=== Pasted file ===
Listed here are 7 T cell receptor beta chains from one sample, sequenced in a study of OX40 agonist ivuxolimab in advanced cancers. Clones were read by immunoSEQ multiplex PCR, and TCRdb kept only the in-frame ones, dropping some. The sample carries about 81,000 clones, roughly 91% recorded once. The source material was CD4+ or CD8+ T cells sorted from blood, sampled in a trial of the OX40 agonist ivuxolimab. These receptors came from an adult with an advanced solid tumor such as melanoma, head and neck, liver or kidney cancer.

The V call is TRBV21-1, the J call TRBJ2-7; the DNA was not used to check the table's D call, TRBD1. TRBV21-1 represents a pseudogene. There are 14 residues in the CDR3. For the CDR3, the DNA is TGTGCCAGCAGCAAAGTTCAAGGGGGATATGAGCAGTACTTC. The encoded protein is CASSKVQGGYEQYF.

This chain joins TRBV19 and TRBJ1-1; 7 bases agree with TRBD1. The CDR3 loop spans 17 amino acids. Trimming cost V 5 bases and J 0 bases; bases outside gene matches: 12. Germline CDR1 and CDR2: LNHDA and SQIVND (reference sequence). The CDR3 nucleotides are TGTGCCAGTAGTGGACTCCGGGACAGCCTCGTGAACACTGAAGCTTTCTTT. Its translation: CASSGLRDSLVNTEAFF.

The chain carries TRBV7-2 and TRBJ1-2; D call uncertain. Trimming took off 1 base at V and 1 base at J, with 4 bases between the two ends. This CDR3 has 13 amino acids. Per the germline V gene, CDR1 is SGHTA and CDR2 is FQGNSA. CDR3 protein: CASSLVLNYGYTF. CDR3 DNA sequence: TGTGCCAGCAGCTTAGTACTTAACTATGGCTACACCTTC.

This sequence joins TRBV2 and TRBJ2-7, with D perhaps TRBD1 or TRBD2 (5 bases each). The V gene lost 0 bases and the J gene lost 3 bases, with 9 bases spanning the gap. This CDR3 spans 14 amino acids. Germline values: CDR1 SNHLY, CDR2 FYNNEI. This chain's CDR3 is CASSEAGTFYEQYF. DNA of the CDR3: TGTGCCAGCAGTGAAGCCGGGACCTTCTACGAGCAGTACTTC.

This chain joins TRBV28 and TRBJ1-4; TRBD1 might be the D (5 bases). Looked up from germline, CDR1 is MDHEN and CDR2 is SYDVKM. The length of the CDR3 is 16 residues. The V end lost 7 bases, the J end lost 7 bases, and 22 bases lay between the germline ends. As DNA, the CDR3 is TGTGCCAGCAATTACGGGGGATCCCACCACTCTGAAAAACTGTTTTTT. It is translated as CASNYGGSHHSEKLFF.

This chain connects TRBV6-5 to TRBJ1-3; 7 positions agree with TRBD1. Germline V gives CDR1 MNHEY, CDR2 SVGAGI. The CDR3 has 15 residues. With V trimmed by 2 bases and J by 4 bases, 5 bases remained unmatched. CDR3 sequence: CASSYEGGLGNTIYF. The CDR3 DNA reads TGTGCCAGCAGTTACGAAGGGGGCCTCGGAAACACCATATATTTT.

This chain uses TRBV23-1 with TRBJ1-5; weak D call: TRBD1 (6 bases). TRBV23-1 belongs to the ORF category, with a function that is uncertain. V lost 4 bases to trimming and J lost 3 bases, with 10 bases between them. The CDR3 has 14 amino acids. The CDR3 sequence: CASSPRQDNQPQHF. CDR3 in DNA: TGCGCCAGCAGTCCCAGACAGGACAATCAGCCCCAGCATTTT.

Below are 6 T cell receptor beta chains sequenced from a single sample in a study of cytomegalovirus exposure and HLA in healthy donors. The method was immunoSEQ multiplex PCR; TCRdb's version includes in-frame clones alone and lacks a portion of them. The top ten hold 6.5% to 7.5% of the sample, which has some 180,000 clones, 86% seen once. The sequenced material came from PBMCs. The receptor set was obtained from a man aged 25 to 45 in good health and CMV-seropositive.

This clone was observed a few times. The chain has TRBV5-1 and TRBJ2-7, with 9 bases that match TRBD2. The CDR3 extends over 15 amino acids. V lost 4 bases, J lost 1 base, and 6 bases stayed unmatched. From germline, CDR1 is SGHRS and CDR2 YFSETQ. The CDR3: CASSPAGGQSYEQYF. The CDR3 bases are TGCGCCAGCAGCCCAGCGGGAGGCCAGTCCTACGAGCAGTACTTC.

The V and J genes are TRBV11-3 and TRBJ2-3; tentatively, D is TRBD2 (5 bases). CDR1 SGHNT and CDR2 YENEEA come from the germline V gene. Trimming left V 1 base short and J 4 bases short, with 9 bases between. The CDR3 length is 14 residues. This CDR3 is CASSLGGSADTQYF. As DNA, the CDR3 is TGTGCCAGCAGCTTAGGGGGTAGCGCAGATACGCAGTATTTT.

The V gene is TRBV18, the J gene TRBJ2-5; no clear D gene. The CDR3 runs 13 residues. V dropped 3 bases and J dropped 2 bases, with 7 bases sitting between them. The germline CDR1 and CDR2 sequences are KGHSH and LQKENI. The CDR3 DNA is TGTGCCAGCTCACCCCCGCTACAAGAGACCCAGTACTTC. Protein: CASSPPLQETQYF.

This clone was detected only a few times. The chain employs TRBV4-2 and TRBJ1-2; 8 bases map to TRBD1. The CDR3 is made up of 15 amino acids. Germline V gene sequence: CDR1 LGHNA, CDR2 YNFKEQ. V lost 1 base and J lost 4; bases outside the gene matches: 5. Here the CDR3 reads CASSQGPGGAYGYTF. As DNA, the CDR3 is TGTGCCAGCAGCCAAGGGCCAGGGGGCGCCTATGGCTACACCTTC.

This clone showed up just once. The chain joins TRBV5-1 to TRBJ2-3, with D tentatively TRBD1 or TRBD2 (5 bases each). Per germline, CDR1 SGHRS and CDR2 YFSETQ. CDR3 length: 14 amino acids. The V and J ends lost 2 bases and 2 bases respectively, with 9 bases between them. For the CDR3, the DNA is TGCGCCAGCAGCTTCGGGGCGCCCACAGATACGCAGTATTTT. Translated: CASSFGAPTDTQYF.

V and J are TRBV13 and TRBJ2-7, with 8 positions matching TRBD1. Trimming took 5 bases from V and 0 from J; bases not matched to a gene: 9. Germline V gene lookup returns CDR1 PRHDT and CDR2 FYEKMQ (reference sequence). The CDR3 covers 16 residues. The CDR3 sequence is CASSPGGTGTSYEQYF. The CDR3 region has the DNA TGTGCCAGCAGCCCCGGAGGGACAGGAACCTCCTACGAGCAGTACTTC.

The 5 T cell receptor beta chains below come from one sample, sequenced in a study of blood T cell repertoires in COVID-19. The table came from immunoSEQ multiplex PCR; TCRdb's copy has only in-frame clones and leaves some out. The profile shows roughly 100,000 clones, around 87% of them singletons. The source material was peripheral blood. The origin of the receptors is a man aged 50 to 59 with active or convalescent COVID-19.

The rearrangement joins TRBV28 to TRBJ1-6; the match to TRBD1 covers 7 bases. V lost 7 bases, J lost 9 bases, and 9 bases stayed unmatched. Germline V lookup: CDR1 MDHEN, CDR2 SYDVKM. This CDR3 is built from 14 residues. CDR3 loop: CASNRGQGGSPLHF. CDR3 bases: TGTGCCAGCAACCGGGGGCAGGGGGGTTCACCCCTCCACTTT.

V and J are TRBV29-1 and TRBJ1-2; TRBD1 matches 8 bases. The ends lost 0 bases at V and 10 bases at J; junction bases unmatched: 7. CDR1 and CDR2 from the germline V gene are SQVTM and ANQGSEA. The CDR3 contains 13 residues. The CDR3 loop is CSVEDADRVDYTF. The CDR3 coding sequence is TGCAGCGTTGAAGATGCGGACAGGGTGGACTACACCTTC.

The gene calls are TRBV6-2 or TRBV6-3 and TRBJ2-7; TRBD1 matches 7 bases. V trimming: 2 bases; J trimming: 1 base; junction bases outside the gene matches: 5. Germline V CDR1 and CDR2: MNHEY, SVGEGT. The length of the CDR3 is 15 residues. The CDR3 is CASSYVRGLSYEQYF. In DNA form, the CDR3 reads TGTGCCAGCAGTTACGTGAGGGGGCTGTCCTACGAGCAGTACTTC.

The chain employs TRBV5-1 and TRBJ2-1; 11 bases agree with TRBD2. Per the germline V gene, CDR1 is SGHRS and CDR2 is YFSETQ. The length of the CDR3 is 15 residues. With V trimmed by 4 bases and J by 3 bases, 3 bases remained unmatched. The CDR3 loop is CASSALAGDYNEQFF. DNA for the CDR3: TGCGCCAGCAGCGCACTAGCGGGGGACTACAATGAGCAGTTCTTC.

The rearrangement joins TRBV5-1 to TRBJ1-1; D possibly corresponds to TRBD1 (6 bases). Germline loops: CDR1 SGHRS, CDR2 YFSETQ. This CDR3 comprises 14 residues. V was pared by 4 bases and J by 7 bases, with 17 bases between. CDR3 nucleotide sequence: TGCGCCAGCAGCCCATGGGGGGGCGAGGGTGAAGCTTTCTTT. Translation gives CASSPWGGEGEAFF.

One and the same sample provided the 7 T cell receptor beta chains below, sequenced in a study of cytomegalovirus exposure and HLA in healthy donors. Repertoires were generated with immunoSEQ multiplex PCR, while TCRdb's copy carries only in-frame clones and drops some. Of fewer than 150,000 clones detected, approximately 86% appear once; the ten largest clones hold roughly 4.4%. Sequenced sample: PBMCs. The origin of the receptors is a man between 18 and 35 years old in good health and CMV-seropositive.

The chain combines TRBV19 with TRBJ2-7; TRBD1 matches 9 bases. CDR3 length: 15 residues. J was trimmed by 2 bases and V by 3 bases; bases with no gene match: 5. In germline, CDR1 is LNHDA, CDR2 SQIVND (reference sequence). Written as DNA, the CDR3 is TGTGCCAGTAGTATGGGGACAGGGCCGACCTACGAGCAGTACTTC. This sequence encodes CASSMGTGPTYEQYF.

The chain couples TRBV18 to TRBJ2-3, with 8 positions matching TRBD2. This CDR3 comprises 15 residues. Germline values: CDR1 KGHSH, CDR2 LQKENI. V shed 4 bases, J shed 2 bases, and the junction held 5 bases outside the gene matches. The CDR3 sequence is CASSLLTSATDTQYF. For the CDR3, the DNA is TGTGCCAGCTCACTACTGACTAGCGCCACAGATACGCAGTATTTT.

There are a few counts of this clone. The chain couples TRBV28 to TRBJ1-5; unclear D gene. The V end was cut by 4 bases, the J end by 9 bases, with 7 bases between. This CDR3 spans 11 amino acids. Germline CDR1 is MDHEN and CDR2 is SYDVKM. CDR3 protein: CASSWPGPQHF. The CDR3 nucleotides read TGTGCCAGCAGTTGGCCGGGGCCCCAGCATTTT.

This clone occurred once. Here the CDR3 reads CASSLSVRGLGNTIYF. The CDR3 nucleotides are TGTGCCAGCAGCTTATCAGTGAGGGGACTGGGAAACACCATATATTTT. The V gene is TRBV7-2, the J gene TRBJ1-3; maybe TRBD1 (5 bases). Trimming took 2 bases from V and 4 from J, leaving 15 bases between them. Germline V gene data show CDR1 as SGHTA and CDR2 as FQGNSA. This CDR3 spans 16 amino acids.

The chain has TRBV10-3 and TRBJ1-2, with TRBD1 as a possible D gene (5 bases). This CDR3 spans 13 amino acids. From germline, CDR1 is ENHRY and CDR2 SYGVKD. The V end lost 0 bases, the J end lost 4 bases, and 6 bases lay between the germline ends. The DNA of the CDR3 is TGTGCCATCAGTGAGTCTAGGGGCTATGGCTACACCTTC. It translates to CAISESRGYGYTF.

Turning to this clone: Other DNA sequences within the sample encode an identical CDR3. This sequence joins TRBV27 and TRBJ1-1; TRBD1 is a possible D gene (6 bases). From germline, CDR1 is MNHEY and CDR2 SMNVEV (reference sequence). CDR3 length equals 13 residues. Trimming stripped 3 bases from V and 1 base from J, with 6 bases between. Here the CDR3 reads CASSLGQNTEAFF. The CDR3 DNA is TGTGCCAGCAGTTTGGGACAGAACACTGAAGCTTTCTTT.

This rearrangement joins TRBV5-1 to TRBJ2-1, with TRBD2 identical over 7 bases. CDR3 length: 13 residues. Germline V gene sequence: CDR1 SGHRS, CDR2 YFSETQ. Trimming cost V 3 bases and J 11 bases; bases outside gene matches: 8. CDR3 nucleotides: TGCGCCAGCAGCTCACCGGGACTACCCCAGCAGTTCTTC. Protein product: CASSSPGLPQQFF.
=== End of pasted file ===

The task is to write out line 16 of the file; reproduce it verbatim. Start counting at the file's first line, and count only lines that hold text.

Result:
The 5 T cell receptor beta chains below come from one sample, sequenced in a study of blood T cell repertoires in COVID-19. The table came from immunoSEQ multiplex PCR; TCRdb's copy has only in-frame clones and leaves some out. The profile shows roughly 100,000 clones, around 87% of them singletons. The source material was peripheral blood. The origin of the receptors is a man aged 50 to 59 with active or convalescent COVID-19.